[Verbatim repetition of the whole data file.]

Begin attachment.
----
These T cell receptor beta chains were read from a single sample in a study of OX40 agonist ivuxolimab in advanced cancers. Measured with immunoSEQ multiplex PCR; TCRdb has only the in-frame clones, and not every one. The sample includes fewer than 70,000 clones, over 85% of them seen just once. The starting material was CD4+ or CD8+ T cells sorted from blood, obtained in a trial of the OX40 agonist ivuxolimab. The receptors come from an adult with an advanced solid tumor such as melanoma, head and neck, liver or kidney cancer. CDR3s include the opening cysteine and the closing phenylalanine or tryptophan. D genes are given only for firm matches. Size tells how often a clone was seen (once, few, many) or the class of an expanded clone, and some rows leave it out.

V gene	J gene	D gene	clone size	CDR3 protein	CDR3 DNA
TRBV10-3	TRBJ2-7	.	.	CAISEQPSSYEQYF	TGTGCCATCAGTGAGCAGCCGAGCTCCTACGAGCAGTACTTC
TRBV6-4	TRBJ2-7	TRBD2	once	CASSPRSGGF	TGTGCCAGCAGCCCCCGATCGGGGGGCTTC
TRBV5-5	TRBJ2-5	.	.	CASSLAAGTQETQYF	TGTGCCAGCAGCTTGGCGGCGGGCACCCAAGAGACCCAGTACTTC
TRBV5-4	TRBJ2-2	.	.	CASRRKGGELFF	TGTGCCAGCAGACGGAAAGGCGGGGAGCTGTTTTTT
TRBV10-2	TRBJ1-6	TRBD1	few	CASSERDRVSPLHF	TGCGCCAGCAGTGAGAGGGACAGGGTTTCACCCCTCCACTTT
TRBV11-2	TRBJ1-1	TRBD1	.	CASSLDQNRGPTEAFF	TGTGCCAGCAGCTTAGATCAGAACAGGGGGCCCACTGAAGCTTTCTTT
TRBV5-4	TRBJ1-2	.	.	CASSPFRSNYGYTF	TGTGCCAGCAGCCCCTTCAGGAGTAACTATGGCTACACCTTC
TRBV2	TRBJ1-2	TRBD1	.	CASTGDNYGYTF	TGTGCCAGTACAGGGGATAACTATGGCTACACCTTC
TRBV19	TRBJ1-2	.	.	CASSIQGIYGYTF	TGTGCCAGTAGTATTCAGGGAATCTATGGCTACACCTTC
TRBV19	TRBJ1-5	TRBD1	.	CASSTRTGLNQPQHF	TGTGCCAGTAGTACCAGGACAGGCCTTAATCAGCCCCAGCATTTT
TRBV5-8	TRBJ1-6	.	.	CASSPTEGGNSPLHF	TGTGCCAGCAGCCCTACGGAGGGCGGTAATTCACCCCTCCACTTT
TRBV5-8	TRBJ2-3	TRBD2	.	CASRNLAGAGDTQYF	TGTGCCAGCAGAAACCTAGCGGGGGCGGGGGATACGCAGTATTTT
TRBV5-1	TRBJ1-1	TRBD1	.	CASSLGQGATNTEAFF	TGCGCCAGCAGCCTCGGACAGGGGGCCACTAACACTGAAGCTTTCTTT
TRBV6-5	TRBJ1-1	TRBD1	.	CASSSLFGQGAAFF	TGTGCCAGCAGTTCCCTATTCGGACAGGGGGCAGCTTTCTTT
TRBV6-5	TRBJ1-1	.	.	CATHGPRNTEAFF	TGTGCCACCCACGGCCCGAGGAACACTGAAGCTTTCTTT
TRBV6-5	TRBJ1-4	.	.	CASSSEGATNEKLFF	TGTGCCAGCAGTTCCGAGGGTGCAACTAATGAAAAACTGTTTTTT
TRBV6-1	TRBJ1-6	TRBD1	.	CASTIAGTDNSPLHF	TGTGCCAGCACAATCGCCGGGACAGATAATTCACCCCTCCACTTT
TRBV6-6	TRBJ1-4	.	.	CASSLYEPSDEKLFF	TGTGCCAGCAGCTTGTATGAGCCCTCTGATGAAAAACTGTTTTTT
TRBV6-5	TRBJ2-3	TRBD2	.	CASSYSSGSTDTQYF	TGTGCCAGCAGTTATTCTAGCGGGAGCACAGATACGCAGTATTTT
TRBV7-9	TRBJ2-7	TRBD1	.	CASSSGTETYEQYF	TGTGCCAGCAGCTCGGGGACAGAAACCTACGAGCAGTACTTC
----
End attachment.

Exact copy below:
These T cell receptor beta chains were read from a single sample in a study of OX40 agonist ivuxolimab in advanced cancers. Measured with immunoSEQ multiplex PCR; TCRdb has only the in-frame clones, and not every one. The sample includes fewer than 70,000 clones, over 85% of them seen just once. The starting material was CD4+ or CD8+ T cells sorted from blood, obtained in a trial of the OX40 agonist ivuxolimab. The receptors come from an adult with an advanced solid tumor such as melanoma, head and neck, liver or kidney cancer. CDR3s include the opening cysteine and the closing phenylalanine or tryptophan. D genes are given only for firm matches. Size tells how often a clone was seen (once, few, many) or the class of an expanded clone, and some rows leave it out.

V gene	J gene	D gene	clone size	CDR3 protein	CDR3 DNA
TRBV10-3	TRBJ2-7	.	.	CAISEQPSSYEQYF	TGTGCCATCAGTGAGCAGCCGAGCTCCTACGAGCAGTACTTC
TRBV6-4	TRBJ2-7	TRBD2	once	CASSPRSGGF	TGTGCCAGCAGCCCCCGATCGGGGGGCTTC
TRBV5-5	TRBJ2-5	.	.	CASSLAAGTQETQYF	TGTGCCAGCAGCTTGGCGGCGGGCACCCAAGAGACCCAGTACTTC
TRBV5-4	TRBJ2-2	.	.	CASRRKGGELFF	TGTGCCAGCAGACGGAAAGGCGGGGAGCTGTTTTTT
TRBV10-2	TRBJ1-6	TRBD1	few	CASSERDRVSPLHF	TGCGCCAGCAGTGAGAGGGACAGGGTTTCACCCCTCCACTTT
TRBV11-2	TRBJ1-1	TRBD1	.	CASSLDQNRGPTEAFF	TGTGCCAGCAGCTTAGATCAGAACAGGGGGCCCACTGAAGCTTTCTTT
TRBV5-4	TRBJ1-2	.	.	CASSPFRSNYGYTF	TGTGCCAGCAGCCCCTTCAGGAGTAACTATGGCTACACCTTC
TRBV2	TRBJ1-2	TRBD1	.	CASTGDNYGYTF	TGTGCCAGTACAGGGGATAACTATGGCTACACCTTC
TRBV19	TRBJ1-2	.	.	CASSIQGIYGYTF	TGTGCCAGTAGTATTCAGGGAATCTATGGCTACACCTTC
TRBV19	TRBJ1-5	TRBD1	.	CASSTRTGLNQPQHF	TGTGCCAGTAGTACCAGGACAGGCCTTAATCAGCCCCAGCATTTT
TRBV5-8	TRBJ1-6	.	.	CASSPTEGGNSPLHF	TGTGCCAGCAGCCCTACGGAGGGCGGTAATTCACCCCTCCACTTT
TRBV5-8	TRBJ2-3	TRBD2	.	CASRNLAGAGDTQYF	TGTGCCAGCAGAAACCTAGCGGGGGCGGGGGATACGCAGTATTTT
TRBV5-1	TRBJ1-1	TRBD1	.	CASSLGQGATNTEAFF	TGCGCCAGCAGCCTCGGACAGGGGGCCACTAACACTGAAGCTTTCTTT
TRBV6-5	TRBJ1-1	TRBD1	.	CASSSLFGQGAAFF	TGTGCCAGCAGTTCCCTATTCGGACAGGGGGCAGCTTTCTTT
TRBV6-5	TRBJ1-1	.	.	CATHGPRNTEAFF	TGTGCCACCCACGGCCCGAGGAACACTGAAGCTTTCTTT
TRBV6-5	TRBJ1-4	.	.	CASSSEGATNEKLFF	TGTGCCAGCAGTTCCGAGGGTGCAACTAATGAAAAACTGTTTTTT
TRBV6-1	TRBJ1-6	TRBD1	.	CASTIAGTDNSPLHF	TGTGCCAGCACAATCGCCGGGACAGATAATTCACCCCTCCACTTT
TRBV6-6	TRBJ1-4	.	.	CASSLYEPSDEKLFF	TGTGCCAGCAGCTTGTATGAGCCCTCTGATGAAAAACTGTTTTTT
TRBV6-5	TRBJ2-3	TRBD2	.	CASSYSSGSTDTQYF	TGTGCCAGCAGTTATTCTAGCGGGAGCACAGATACGCAGTATTTT
TRBV7-9	TRBJ2-7	TRBD1	.	CASSSGTETYEQYF	TGTGCCAGCAGCTCGGGGACAGAAACCTACGAGCAGTACTTC